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Dean Baker

Dean Baker

Dean Baker is a macroeconomist and codirector of the Center for Economic and Policy Research in Washington, DC. He previously worked as a senior economist at the Economic Policy Institute and an assistant professor at Bucknell University. He is a regular Truthout columnist and a member of Truthout's Board of Advisers.

Articles by Dean Baker

Crypto and finance are waste and a drag on the economy

16 days ago

From Dean Baker
As everyone learns in Econ 101, and immediately forgets, the purpose of the financial sector is to facilitate transactions and allocate capital. This seems like a simple and obvious point, but you would never know it in most discussions of the financial sector.
The point here is that we need finance for these purposes. We don’t need finance to develop elaborate betting games and complex financial instruments. Financial instruments are only useful when they serve the purpose of better facilitating transactions or improving the allocation of capital.
In this context, an efficient financial sector is a small financial sector. We want to use as few resources as possible to serve its function, just as we want to use as few resources as possible in the trucking industry.

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Job loss from going green is nothing like the loss of manufacturing jobs due to trade

August 19, 2023

From Dean Baker
The United States suffered from a massive loss of manufacturing jobs in the 00s. This has come to be known as the “China Shock,” since it was associated with a flood of imports, especially from China, and a rapid rise in the U.S. trade deficit.
In the decade from December of 1999 to December of 2009, the economy lost more than 5.8 million manufacturing jobs, or more than one in three of the manufacturing jobs at the start of the decade. The vast majority of this job loss took place before the start of the Great Recession in December of 2007.
This sort of job loss was not typical for the manufacturing sector. While it lost jobs in the 1990s also, the drop was just 601,000, a bit more than one tenth as much as in the next decade. Since 2009, the manufacturing sector has

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U.S. manufacturing jobs and trade: A tale of two graphs

August 7, 2023

From Dean Baker
The first decade of this century was pretty awful for U.S. manufacturing workers. In December of 1999 we had 17.3 million manufacturing jobs. This number had fallen to 11.5 million by December of 2009. This amounted to a loss of 5.8 million jobs, or one-third of all the manufacturing jobs that had existed at the start of the decade. That looks like a pretty big deal.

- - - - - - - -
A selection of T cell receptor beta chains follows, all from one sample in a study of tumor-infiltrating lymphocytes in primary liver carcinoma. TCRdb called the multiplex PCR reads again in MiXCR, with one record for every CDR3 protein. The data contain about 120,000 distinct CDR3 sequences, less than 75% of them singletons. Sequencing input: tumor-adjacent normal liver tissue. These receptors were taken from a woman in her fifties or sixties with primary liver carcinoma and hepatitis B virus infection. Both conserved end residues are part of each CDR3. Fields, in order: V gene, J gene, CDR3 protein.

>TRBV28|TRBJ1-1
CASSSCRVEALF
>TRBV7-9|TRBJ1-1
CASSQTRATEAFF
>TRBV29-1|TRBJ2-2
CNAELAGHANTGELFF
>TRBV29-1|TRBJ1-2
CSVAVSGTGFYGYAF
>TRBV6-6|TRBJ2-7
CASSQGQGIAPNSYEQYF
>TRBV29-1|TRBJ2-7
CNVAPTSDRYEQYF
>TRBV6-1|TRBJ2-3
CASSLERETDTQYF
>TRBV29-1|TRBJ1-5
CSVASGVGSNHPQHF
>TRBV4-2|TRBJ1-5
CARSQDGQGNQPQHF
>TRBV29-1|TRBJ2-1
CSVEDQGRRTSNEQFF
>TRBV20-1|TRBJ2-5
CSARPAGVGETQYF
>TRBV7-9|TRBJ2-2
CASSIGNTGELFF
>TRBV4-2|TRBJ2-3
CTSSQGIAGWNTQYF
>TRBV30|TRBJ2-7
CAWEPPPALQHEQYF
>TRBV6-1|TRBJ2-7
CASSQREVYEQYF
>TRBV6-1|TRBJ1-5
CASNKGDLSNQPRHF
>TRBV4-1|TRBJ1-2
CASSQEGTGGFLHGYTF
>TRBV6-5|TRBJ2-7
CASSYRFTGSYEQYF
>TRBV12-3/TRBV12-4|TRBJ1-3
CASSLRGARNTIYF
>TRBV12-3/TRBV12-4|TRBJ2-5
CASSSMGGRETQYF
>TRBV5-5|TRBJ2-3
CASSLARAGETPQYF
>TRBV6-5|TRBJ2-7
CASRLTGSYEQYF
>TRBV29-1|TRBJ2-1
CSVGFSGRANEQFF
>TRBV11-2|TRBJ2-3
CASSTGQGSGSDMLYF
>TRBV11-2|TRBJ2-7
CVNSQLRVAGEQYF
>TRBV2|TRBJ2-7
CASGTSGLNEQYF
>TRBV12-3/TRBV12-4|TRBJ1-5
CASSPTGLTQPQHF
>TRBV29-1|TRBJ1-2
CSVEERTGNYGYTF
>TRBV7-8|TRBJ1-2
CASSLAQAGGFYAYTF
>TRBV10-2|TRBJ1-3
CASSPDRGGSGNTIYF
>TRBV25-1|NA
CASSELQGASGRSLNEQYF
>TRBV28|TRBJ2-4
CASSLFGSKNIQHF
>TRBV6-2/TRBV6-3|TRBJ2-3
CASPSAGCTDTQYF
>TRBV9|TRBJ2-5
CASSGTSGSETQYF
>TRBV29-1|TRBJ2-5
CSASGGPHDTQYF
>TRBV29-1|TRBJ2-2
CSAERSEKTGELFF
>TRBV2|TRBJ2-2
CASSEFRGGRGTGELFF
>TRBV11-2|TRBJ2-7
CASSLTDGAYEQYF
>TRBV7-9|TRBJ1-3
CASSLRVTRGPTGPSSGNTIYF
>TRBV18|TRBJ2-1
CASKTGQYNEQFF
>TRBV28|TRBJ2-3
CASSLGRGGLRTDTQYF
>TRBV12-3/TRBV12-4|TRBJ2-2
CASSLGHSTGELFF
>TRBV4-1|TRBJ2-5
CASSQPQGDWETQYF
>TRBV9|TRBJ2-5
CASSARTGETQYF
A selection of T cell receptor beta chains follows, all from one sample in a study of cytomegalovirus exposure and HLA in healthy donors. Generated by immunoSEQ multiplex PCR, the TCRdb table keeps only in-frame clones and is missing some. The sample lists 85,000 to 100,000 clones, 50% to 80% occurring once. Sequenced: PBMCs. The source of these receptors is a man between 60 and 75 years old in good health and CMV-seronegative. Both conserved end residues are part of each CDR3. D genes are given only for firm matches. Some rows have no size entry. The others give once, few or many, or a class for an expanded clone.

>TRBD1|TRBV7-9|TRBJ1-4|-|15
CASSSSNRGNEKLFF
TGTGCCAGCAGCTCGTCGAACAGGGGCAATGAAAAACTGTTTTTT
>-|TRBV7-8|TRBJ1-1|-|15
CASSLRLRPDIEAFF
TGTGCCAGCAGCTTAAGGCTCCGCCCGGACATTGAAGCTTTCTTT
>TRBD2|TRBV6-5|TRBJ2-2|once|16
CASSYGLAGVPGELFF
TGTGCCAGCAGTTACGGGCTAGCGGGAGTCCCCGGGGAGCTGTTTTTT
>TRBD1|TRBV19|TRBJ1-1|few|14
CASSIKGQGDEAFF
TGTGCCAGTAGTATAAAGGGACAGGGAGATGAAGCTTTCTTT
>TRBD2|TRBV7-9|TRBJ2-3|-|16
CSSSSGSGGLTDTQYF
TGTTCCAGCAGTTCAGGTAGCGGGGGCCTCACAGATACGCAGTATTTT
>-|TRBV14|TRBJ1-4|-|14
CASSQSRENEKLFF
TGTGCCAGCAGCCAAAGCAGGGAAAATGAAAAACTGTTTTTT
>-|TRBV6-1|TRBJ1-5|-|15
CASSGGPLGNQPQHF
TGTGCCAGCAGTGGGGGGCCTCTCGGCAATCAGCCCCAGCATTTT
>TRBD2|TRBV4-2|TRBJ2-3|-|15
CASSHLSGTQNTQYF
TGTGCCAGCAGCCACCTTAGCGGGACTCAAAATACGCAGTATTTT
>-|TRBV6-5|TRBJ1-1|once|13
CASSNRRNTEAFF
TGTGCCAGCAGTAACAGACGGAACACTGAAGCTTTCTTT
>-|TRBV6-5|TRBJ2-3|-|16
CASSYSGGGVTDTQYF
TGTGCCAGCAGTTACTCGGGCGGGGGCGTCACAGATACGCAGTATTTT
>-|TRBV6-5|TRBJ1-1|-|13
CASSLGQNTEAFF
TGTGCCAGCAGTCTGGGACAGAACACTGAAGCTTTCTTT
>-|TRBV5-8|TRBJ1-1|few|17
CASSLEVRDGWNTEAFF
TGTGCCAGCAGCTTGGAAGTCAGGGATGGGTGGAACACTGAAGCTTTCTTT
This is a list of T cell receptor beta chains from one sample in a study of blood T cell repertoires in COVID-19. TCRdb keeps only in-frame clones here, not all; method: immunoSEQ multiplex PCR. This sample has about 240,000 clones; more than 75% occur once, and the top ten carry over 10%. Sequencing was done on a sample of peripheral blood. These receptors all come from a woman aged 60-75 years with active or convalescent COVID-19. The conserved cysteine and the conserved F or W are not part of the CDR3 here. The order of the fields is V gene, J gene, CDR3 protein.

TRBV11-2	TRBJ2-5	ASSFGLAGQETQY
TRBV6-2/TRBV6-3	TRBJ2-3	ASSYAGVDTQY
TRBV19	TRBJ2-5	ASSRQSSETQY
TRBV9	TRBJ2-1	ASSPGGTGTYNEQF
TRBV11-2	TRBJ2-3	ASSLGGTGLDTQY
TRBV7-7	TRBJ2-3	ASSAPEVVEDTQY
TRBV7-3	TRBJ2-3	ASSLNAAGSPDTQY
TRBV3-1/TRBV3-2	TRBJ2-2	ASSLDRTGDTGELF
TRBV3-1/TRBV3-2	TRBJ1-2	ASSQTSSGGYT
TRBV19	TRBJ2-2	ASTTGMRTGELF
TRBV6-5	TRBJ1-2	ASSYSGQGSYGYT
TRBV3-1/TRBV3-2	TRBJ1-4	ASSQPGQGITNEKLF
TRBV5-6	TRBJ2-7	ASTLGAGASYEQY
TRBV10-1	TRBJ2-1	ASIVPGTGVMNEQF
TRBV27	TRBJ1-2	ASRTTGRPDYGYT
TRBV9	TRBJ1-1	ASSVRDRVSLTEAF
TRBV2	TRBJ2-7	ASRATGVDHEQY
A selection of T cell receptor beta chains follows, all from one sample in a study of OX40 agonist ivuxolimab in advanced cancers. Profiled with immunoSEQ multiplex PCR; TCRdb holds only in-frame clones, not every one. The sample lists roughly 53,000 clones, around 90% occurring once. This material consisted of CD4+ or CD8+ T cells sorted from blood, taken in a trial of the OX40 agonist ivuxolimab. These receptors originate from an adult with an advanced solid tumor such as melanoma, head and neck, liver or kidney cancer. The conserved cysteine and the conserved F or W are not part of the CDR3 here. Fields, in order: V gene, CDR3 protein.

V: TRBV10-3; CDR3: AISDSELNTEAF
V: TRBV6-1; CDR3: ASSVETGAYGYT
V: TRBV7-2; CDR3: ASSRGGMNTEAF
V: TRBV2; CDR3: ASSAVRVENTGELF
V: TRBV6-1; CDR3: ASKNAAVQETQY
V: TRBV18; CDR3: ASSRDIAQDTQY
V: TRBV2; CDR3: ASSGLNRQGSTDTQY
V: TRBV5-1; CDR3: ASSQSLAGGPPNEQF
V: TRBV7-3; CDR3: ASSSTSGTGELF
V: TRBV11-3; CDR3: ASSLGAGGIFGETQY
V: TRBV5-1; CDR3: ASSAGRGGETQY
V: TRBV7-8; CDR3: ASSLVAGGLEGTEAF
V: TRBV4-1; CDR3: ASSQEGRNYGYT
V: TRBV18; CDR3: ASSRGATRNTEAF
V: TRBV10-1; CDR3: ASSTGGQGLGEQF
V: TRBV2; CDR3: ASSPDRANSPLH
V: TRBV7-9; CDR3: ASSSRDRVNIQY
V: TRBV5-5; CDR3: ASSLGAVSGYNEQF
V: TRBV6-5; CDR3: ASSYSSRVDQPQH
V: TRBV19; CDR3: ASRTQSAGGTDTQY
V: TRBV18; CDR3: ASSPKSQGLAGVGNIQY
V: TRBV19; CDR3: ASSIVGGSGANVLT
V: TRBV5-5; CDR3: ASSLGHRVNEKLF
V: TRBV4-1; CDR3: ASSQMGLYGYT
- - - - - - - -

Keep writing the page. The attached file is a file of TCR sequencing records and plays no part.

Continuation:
It’s also worth pointing out that most of these jobs were lost before the onset of the Great Recession. We had lost almost 4 million jobs by December of 2007, the official start date of the Great Recession. The obvious culprit here is the explosion in U.S. trade deficit that we saw in this decade. If we’re buying more goods from other countries, in general, that means we are producing fewer goods here.

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The Chinese need to stay poor because the United States has done so much to destroy the planet

July 31, 2023

From Dean Baker
That line is effectively the conventional wisdom among people in policy circles. If that seems absurd, then you need to think more about how many politicians and intellectual types are approaching climate change.
Just this week, John Kerry, President Biden’s climate envoy, was in China. He was asking the Chinese government to move more quickly in reducing its greenhouse gas emissions. President Xi told Kerry that China was not going to move forward its current target, which is to start reducing emissions by 2030.
I know from Twitter that many people think that Kerry’s request was reasonable and that Xi is jeopardizing the planet with his refusal to move forward China’s schedule for emission reductions. This is in spite of the fact that China is by far the world leader

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US Government to consider alternatives to patent monopoly financing of drug development

July 22, 2023

From Dean Baker

In some really big news that is likely to get almost no media attention, Senator Bernie Sanders, the chair of the Senate HELP Committee, negotiated a deal with Bill Cassidy, the ranking Republican, on a package of amendments to the reauthorization of the nation’s pandemic preparedness law. While there are a number of items in the deal, a really big one is funding for a study to be done by the National Academies of Sciences, Engineering, and Medicine (NASEM) to consider alternatives to patent monopoly financing of the development of prescription drugs.

This is potentially huge, since our current system is a disaster. No one ever said it was a great idea to finance research by charging tens of thousands of dollars for life-saving drugs, when these drugs would sell for

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Weekend read – Mixed progress in the fight against inequality and for democracy

July 15, 2023

From Dean Baker
I have a birthday coming up, so it seems a good time to assess progress, or lack thereof, on the various issues that I have worked on over the decades. There is some big progress in at least a couple of areas, but not much to boast about in the others.
I’ll start with the success stories.
The Benefits of a Tight Labor Market